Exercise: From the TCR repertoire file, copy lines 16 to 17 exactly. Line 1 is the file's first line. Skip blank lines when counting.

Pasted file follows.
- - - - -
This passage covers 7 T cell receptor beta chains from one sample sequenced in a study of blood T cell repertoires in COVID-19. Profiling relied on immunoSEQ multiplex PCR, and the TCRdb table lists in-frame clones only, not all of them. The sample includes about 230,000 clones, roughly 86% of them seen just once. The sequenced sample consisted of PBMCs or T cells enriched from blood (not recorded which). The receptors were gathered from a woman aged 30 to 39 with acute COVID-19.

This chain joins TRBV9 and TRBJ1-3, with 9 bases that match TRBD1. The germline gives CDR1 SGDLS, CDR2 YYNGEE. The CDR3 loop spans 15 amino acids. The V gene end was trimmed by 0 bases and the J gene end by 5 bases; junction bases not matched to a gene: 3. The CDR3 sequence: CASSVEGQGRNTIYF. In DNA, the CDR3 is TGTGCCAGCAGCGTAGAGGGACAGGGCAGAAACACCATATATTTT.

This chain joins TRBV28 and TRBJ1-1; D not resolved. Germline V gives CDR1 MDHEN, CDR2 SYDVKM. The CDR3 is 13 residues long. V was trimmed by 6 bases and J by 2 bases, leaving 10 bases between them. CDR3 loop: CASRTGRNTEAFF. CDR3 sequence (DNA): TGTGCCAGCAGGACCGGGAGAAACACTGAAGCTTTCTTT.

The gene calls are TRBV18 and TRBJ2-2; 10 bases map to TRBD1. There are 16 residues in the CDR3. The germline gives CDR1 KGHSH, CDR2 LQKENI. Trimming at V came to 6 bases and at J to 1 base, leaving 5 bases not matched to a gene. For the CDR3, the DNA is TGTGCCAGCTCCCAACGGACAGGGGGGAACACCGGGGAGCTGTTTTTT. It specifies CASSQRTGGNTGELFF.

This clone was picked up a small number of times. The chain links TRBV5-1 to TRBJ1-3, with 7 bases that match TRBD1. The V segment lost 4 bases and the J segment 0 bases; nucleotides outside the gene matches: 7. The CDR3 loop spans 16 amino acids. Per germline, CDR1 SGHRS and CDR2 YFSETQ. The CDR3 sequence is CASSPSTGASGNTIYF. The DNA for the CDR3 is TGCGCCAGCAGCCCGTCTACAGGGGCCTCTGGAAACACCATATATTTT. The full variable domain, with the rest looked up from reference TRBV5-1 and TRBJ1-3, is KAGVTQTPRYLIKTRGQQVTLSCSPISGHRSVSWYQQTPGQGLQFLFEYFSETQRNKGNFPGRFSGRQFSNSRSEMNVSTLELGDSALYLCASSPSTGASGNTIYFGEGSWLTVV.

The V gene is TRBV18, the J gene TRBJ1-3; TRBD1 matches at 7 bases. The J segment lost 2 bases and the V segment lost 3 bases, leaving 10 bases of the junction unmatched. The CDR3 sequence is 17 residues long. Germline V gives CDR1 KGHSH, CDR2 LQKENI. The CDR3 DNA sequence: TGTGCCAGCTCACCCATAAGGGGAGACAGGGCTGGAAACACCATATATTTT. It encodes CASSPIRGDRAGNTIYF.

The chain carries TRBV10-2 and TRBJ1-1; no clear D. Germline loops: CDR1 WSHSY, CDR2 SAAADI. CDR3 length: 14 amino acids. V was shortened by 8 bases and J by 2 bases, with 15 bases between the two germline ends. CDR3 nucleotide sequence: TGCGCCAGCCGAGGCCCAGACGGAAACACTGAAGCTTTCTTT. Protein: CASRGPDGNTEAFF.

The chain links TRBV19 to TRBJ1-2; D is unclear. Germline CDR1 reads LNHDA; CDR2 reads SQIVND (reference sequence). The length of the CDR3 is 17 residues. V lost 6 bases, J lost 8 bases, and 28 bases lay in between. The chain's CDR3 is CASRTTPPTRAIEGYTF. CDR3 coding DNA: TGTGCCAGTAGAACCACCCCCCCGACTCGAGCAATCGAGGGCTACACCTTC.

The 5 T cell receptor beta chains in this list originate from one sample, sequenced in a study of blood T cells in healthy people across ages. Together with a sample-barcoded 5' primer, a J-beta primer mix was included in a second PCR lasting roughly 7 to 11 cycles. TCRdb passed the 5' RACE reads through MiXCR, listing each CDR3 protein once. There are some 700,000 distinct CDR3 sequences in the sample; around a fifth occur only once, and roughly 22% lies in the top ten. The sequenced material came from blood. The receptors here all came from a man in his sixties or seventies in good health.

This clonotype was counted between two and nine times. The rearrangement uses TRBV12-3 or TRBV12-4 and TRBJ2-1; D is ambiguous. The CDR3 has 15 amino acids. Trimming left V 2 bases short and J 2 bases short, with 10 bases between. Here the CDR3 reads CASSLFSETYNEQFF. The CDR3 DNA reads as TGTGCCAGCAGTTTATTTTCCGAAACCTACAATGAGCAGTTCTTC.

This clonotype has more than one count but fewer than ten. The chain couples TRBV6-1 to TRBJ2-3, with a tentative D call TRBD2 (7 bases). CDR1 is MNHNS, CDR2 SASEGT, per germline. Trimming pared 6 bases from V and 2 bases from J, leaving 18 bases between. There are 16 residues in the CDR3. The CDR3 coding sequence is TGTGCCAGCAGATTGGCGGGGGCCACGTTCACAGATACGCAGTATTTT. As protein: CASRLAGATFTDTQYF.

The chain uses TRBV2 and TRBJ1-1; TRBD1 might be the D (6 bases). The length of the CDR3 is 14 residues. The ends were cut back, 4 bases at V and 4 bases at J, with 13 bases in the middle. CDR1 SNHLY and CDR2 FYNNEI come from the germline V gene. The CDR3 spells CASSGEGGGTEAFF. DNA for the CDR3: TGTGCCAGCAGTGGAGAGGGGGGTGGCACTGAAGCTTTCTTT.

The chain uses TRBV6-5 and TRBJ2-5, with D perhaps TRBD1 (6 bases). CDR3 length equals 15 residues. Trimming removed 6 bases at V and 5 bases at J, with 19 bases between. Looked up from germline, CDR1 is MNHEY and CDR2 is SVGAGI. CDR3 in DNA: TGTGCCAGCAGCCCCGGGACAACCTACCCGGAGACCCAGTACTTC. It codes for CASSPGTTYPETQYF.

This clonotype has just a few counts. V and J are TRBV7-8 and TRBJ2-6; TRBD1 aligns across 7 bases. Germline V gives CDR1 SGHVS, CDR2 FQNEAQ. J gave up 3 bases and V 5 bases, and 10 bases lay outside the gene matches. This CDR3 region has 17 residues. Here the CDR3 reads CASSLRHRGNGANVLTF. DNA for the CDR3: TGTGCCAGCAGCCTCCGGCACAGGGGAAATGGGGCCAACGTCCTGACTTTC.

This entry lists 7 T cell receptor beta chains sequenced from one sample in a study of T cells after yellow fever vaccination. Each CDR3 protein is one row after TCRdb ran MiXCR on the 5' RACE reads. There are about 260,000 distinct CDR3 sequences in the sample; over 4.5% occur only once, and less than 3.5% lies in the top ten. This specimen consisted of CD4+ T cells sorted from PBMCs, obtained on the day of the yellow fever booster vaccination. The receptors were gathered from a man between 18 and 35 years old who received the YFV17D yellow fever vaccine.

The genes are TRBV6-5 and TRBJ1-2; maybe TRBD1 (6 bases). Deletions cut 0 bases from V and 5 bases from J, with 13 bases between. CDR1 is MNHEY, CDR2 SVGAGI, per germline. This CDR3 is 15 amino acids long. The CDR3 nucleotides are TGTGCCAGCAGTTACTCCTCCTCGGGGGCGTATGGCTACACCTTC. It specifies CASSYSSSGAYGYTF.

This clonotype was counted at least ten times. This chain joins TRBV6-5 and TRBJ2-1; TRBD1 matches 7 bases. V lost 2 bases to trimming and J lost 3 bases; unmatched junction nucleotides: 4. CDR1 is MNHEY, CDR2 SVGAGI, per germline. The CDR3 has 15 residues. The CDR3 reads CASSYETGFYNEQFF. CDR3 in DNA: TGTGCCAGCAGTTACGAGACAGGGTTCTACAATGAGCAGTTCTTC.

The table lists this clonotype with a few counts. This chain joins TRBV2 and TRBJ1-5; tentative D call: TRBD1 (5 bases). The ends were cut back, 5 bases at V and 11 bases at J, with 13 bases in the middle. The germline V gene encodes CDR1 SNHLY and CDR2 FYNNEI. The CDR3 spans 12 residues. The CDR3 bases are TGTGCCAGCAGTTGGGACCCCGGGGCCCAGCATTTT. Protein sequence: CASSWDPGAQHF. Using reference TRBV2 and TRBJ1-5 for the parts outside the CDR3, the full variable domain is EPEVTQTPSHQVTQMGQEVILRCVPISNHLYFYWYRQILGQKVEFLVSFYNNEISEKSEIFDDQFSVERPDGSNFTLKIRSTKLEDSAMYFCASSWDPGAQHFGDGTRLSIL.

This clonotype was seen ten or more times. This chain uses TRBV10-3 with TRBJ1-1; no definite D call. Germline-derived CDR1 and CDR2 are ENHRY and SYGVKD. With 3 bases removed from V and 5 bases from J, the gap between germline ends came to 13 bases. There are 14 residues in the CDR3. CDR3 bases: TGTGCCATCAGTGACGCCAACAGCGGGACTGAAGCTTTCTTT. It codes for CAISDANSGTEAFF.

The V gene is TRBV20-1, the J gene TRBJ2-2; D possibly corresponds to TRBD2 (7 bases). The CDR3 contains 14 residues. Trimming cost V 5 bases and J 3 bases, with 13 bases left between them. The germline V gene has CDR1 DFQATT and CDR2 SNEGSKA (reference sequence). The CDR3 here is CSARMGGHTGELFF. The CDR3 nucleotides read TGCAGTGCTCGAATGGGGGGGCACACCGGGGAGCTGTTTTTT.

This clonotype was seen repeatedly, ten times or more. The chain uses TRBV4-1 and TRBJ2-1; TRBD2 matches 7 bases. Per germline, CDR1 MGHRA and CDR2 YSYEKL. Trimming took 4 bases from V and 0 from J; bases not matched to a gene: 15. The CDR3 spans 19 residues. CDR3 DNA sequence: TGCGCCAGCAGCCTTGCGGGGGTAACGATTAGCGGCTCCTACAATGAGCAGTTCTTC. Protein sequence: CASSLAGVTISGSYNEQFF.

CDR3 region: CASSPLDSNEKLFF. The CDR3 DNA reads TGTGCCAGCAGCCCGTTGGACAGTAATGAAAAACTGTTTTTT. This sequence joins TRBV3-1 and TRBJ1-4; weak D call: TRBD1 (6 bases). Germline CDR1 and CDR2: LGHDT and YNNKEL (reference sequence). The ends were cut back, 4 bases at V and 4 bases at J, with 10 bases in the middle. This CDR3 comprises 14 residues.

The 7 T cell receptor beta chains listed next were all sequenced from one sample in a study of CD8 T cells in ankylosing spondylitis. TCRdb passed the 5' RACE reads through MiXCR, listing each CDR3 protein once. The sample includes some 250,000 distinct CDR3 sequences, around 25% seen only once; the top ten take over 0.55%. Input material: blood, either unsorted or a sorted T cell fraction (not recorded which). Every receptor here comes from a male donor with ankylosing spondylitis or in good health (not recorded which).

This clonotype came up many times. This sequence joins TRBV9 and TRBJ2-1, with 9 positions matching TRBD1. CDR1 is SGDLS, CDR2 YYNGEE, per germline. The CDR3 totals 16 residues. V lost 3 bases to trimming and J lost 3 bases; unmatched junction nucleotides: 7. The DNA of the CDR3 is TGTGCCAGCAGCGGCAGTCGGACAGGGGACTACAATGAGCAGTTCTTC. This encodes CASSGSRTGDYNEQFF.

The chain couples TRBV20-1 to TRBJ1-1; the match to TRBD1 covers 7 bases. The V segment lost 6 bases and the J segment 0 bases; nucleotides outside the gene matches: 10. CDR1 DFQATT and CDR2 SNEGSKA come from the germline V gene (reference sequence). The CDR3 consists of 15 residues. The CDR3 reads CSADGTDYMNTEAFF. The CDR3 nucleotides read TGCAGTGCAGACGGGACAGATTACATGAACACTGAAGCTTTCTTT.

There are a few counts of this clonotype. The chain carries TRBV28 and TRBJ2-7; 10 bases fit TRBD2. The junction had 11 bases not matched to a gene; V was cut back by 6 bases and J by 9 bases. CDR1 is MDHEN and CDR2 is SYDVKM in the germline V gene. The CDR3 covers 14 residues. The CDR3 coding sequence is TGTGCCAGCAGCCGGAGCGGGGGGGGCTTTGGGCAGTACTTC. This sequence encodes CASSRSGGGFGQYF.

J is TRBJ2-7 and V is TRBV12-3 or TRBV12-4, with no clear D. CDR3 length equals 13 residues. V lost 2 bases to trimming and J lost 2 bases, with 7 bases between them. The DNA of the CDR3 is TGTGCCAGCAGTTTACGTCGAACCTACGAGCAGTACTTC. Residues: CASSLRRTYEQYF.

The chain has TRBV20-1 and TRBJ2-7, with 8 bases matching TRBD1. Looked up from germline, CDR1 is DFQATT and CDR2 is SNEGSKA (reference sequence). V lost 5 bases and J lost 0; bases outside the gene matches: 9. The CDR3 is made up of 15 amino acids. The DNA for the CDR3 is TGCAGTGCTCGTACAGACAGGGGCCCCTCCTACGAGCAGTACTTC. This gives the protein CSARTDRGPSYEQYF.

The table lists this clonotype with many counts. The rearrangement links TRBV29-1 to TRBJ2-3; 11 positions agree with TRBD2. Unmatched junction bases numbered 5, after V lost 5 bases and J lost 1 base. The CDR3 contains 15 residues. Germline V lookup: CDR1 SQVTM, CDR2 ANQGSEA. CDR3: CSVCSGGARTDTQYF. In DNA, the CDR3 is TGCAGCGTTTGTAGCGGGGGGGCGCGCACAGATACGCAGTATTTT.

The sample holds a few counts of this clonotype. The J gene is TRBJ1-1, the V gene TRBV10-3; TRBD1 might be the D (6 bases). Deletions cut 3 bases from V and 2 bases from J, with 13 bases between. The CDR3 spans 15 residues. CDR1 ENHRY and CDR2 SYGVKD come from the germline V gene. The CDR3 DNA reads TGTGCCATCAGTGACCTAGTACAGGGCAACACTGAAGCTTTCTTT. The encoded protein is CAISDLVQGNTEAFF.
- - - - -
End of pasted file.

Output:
The genes are TRBV6-5 and TRBJ1-2; maybe TRBD1 (6 bases). Deletions cut 0 bases from V and 5 bases from J, with 13 bases between. CDR1 is MNHEY, CDR2 SVGAGI, per germline. This CDR3 is 15 amino acids long. The CDR3 nucleotides are TGTGCCAGCAGTTACTCCTCCTCGGGGGCGTATGGCTACACCTTC. It specifies CASSYSSSGAYGYTF.

This clonotype was counted at least ten times. This chain joins TRBV6-5 and TRBJ2-1; TRBD1 matches 7 bases. V lost 2 bases to trimming and J lost 3 bases; unmatched junction nucleotides: 4. CDR1 is MNHEY, CDR2 SVGAGI, per germline. The CDR3 has 15 residues. The CDR3 reads CASSYETGFYNEQFF. CDR3 in DNA: TGTGCCAGCAGTTACGAGACAGGGTTCTACAATGAGCAGTTCTTC.